Extreme Simplicity: Homesteading in the City
Christopher and Dolores Lynn Nyerges
Chelsea Green, 2002
The Nyergeses live in LA, in a stucco house on a 150-foot-deep lot. On that lot are also a chicken coop, a house for Otis, their porcine composter; many citrus trees, a plant nursery; beehives, a bamboo grove and other magical areas. The Nyergeses regard their property as a research station for back-to-the-land ideas that work just as well in the city—and that research consists of trying it out by growing fruit trees, building a graywater system, or gathering a salad mix from wild plants to sell at farmers’ markets.
Luckily, the Nyergeses are both clear writers and good observers. During their wild salad days, they noticed that the plants they harvested yielded crop after crop, extending the season by a good two months over plants nearby that had not been cut. They describe a variety of composting methods (in case you don’t have a pot-bellied pig) and discuss the advisability of using dog feces as a soil amendment or old tires as planters. There are many methods of saving water: flushing your toilet with bathwater (about 50 percent of a household’s water is flushed away), toilet alternatives, rainwater collection.
Appliances are dealt with one by one—the Nyergeses are death on garbage disposals and weed whackers, while solar cookers and water heaters (fully described) are compatible with living lightly. A whiff of survivalism hovers beneath much of this good advice, but as the world becomes ever more chaotic, this underlay starts to look like plain old common sense. And as most of the advice comes with real experience attached, the authors’ tone is rarely tiresome or preachy.
Best, to me, is their honesty. In the process of creating a wonderful wild place that is managed intensely while being “let go,” the Nyergeses have developed a deep affection for the animals and plants that share their lives. It is this reverence that shines through all the projects and ideas. Extreme Simplicity is invaluable as a starting place for dozens of activities that will increase your harmony with nature and animals while decreasing your global “footprint.”
The Key to Sustainable Cities
New Society, 2003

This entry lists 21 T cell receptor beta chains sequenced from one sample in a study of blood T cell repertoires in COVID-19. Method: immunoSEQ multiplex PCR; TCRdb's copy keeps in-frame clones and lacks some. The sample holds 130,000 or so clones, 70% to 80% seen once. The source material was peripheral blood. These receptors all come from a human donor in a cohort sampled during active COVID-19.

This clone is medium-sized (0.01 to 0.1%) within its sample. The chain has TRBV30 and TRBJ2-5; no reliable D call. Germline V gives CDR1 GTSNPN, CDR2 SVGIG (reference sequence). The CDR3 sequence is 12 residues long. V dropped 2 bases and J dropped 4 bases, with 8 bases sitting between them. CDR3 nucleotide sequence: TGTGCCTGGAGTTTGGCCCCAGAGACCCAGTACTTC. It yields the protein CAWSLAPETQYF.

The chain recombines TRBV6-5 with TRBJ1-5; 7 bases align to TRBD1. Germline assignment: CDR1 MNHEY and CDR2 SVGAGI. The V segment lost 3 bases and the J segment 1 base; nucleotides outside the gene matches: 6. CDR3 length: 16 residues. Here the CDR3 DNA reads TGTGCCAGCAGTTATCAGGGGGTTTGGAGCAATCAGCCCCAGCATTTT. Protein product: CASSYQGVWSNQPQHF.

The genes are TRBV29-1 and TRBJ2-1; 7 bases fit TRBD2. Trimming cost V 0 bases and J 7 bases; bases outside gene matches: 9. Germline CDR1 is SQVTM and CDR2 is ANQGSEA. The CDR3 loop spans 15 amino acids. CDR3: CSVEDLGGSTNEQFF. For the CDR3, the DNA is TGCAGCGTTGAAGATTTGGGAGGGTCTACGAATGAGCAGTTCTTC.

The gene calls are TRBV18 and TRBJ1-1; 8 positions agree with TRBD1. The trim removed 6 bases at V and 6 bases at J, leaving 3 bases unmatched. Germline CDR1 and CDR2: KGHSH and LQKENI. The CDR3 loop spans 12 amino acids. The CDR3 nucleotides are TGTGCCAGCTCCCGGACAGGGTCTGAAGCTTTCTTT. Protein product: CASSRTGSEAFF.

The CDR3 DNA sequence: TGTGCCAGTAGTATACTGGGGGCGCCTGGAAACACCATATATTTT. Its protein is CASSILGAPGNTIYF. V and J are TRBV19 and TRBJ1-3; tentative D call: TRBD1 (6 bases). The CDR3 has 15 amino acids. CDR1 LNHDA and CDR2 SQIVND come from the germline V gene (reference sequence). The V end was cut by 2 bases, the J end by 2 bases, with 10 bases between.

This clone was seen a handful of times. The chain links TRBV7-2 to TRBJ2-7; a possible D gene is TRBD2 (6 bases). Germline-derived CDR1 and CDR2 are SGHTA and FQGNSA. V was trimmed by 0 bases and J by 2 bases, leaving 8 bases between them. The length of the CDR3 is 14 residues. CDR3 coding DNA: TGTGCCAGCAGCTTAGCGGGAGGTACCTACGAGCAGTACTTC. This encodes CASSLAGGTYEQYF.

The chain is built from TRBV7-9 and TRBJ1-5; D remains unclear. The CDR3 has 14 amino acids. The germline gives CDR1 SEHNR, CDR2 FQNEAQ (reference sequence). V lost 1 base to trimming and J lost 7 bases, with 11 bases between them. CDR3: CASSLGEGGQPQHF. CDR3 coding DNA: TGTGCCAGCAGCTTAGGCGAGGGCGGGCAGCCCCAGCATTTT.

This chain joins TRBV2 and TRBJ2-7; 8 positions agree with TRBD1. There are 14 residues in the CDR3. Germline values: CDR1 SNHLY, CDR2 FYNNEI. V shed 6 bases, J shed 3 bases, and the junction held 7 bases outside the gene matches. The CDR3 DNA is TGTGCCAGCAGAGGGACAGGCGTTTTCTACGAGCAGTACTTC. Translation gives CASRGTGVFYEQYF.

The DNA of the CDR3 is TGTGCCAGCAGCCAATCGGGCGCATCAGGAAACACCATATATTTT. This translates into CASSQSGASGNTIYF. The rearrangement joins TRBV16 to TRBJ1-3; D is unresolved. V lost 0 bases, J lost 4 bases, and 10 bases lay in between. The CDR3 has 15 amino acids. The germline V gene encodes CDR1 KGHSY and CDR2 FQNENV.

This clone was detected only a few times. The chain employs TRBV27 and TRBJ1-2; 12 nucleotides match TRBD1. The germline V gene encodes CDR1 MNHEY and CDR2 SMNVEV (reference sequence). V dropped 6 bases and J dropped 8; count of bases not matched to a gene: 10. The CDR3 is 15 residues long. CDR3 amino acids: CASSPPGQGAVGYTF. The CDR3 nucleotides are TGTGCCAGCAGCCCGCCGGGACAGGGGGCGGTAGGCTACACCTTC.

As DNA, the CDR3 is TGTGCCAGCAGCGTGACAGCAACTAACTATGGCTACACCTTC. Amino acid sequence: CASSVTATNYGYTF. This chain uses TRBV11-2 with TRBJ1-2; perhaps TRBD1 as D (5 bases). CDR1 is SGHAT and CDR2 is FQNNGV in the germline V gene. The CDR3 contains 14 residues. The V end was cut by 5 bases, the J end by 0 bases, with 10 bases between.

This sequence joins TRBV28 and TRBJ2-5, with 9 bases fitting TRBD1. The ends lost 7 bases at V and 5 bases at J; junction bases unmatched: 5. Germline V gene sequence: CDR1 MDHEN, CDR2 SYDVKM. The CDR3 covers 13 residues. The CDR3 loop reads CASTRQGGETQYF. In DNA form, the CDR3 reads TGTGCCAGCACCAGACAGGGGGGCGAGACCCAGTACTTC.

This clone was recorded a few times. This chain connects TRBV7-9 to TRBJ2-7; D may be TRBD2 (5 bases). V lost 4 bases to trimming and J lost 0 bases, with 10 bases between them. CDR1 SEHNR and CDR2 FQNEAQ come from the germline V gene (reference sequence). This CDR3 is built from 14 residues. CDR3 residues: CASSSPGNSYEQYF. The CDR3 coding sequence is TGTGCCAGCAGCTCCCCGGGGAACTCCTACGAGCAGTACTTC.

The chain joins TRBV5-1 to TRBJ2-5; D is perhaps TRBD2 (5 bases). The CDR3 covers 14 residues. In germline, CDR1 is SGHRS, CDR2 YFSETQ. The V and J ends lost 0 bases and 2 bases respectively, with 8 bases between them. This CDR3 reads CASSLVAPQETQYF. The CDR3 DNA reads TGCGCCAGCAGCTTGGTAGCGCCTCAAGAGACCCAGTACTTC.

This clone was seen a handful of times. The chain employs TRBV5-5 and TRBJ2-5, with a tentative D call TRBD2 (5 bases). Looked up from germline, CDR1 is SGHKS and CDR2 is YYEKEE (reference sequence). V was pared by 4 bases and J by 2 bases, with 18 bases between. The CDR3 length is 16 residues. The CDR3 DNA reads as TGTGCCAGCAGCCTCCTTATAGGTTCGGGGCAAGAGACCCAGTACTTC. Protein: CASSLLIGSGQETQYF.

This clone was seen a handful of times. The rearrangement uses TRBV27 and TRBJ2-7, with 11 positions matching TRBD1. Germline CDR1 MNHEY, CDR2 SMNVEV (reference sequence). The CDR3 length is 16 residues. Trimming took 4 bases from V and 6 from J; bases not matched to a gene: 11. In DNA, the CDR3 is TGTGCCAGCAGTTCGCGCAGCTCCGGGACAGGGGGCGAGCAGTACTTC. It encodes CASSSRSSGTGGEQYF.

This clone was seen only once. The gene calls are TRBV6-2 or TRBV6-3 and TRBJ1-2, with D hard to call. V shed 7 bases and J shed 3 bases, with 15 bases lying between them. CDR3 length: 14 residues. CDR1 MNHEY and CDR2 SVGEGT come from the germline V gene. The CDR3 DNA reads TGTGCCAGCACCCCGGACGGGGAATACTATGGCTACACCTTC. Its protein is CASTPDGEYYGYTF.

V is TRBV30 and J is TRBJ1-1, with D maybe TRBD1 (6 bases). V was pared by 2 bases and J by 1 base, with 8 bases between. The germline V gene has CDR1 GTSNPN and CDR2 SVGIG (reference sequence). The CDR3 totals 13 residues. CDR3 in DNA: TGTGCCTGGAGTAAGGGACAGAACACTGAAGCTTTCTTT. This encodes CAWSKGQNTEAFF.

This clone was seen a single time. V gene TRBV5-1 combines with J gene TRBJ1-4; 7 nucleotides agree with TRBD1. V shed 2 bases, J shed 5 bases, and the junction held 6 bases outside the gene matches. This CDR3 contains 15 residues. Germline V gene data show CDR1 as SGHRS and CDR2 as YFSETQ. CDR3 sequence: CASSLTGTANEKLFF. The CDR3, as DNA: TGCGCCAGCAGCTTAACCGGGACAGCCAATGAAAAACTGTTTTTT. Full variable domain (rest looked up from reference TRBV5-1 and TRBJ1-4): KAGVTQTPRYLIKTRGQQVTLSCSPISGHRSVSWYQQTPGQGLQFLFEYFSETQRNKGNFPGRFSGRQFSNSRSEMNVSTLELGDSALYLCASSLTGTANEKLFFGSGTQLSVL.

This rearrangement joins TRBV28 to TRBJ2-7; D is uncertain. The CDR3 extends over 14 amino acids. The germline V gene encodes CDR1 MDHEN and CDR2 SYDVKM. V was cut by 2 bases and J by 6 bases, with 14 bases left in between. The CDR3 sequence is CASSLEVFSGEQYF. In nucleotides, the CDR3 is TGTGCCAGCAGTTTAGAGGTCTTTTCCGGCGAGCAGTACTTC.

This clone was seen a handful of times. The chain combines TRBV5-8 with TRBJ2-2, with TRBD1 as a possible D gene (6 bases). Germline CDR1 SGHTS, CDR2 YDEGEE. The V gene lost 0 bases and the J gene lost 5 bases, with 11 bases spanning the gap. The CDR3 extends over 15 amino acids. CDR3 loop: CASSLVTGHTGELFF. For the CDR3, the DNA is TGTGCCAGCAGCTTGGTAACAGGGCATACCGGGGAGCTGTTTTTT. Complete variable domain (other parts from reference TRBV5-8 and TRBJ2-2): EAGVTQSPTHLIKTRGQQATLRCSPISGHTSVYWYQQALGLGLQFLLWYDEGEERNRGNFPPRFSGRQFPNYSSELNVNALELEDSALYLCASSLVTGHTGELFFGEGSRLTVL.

Cities rely on a multitude of systems for meeting the social, governmental, economic, and environmental needs of their citizens. Regional planning expert Gwendolyn Hallsmith believes healthy and livable cities depend upon understanding how these systems interact, enhancing or detracting from the community’s ability to meet its collective needs.
Hallsmith explores the systems dynamics of social change and community development to provide a fresh perspective on making cities sustainable. By understanding the forces, feedback loops, and equilibriums within community systems, we can identify leverage points for solving urban problems like traffic and sprawl.
For those with a casual interest in city planning, this book might seem overly theoretical, but for those facing intractable problems it offers valuable tools and practical approaches. Hallsmith links sustainable development to visionary thinking, group dynamics, and interdependent systems. By the time you’ve reached the final chapters you’ll be ready to apply what you’ve learned, and get down to the hard work of putting your city on the path to sustainability. —Jeff Caton
Superbia! 31 Ways to Create Sustainable Neighborhoods
Dan Chiras and Dave Wann
New Society, 2003
The authors pose the provocative question, “If the suburbs are so bad, why do so many choose to live there?” The short answer is that developers haven’t provided much of an alternative since World War II.
So what’s wrong with suburbs? Plenty. They’re car-dependent, resource-intensive, and they gobble up too much land. They tend to be bland, monotonous, and isolating. While we may have moved there looking for bigger houses and more open space, the mass migration to the suburbs has resulted in congested highways and nature paved over by parking lots or “upgraded” as golf courses.
Chiras and Wann urge us to take charge of suburbia by revitalizing neighborhood cooperation. They demonstrate ways we can de-emphasize cars, increase energy efficiency, improve public facilities, and encourage mixed residential and commercial uses. By outlining dozens of practical community activities, from planting trees to forming babysitting co-ops, they show how we can strengthen social ties, reduce the use of natural resources, and beautify our environments. —Jeff Caton
Introduction to California Beetles
Arthur V. Evans and James N. Hogue
University of California Press, 2004
The introduction informs readers that this is the first book to focus on California’s beetle fauna—which, by the way, comprises about 8,000 species, more than any other organism. If you can only have one book about beetles, let it be as remarkable as this, with its comprehensive topics and pithy, often wry text. Excellent color photos, a history of beetle collecting, a chapter on beetles of special interest (including the risks posed by exotic imports), and an entire section about studying and keeping beetles and the ethics of collecting are just a few of the goodies within.
If this doesn’t sound like your normal everyday guide book, it isn’t, though it does indeed contain a guide to the beetles you’re most likely to run into, with good identifiers and explanations of behavior. All that’s on top of the earlier chapters on the lives of beetles, their distribution, and strategies for success. A checklist at the back lets you keep track of your own beetle observations—and once you read this book, you’ll want to pay attention to the beetles you see. —Linnea Due